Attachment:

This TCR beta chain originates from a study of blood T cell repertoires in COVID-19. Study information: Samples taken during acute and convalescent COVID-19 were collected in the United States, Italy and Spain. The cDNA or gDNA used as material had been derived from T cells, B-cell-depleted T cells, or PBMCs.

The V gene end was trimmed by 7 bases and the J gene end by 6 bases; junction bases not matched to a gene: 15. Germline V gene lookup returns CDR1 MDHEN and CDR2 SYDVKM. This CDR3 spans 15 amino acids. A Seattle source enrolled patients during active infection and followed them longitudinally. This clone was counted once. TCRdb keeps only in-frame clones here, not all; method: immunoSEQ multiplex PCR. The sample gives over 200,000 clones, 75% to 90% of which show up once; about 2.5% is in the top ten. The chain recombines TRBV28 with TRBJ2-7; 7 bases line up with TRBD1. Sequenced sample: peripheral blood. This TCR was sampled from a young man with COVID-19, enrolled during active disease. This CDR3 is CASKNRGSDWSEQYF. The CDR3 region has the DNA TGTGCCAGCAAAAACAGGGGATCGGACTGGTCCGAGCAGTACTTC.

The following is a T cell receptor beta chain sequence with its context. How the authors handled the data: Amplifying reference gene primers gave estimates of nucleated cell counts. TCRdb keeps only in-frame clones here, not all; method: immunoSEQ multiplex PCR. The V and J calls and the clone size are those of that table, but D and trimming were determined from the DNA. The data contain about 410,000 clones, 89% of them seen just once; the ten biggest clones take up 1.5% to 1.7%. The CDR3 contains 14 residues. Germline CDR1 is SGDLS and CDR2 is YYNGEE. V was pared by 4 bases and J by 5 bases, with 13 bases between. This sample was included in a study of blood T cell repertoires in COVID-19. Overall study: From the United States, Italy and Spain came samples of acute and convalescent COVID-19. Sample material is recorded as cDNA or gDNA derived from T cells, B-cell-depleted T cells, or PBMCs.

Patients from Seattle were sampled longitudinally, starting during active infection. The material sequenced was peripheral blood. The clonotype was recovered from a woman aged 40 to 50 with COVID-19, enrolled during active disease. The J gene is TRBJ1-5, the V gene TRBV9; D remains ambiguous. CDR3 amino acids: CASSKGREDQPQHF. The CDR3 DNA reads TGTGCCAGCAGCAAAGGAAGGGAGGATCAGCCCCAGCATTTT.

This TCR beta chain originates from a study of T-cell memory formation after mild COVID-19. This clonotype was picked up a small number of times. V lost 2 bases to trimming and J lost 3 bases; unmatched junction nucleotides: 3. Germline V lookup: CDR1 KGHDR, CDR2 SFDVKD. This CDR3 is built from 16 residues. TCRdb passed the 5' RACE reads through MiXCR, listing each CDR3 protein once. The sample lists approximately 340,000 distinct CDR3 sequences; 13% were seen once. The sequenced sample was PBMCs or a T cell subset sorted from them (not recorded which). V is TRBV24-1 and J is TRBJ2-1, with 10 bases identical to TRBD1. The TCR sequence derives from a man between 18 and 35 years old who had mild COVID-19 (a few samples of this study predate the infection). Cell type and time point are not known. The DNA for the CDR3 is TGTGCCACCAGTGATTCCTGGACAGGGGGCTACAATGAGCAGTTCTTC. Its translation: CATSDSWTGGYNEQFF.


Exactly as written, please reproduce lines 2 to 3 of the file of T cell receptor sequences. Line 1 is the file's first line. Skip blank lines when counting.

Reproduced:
The V gene end was trimmed by 7 bases and the J gene end by 6 bases; junction bases not matched to a gene: 15. Germline V gene lookup returns CDR1 MDHEN and CDR2 SYDVKM. This CDR3 spans 15 amino acids. A Seattle source enrolled patients during active infection and followed them longitudinally. This clone was counted once. TCRdb keeps only in-frame clones here, not all; method: immunoSEQ multiplex PCR. The sample gives over 200,000 clones, 75% to 90% of which show up once; about 2.5% is in the top ten. The chain recombines TRBV28 with TRBJ2-7; 7 bases line up with TRBD1. Sequenced sample: peripheral blood. This TCR was sampled from a young man with COVID-19, enrolled during active disease. This CDR3 is CASKNRGSDWSEQYF. The CDR3 region has the DNA TGTGCCAGCAAAAACAGGGGATCGGACTGGTCCGAGCAGTACTTC.

The following is a T cell receptor beta chain sequence with its context. How the authors handled the data: Amplifying reference gene primers gave estimates of nucleated cell counts. TCRdb keeps only in-frame clones here, not all; method: immunoSEQ multiplex PCR. The V and J calls and the clone size are those of that table, but D and trimming were determined from the DNA. The data contain about 410,000 clones, 89% of them seen just once; the ten biggest clones take up 1.5% to 1.7%. The CDR3 contains 14 residues. Germline CDR1 is SGDLS and CDR2 is YYNGEE. V was pared by 4 bases and J by 5 bases, with 13 bases between. This sample was included in a study of blood T cell repertoires in COVID-19. Overall study: From the United States, Italy and Spain came samples of acute and convalescent COVID-19. Sample material is recorded as cDNA or gDNA derived from T cells, B-cell-depleted T cells, or PBMCs.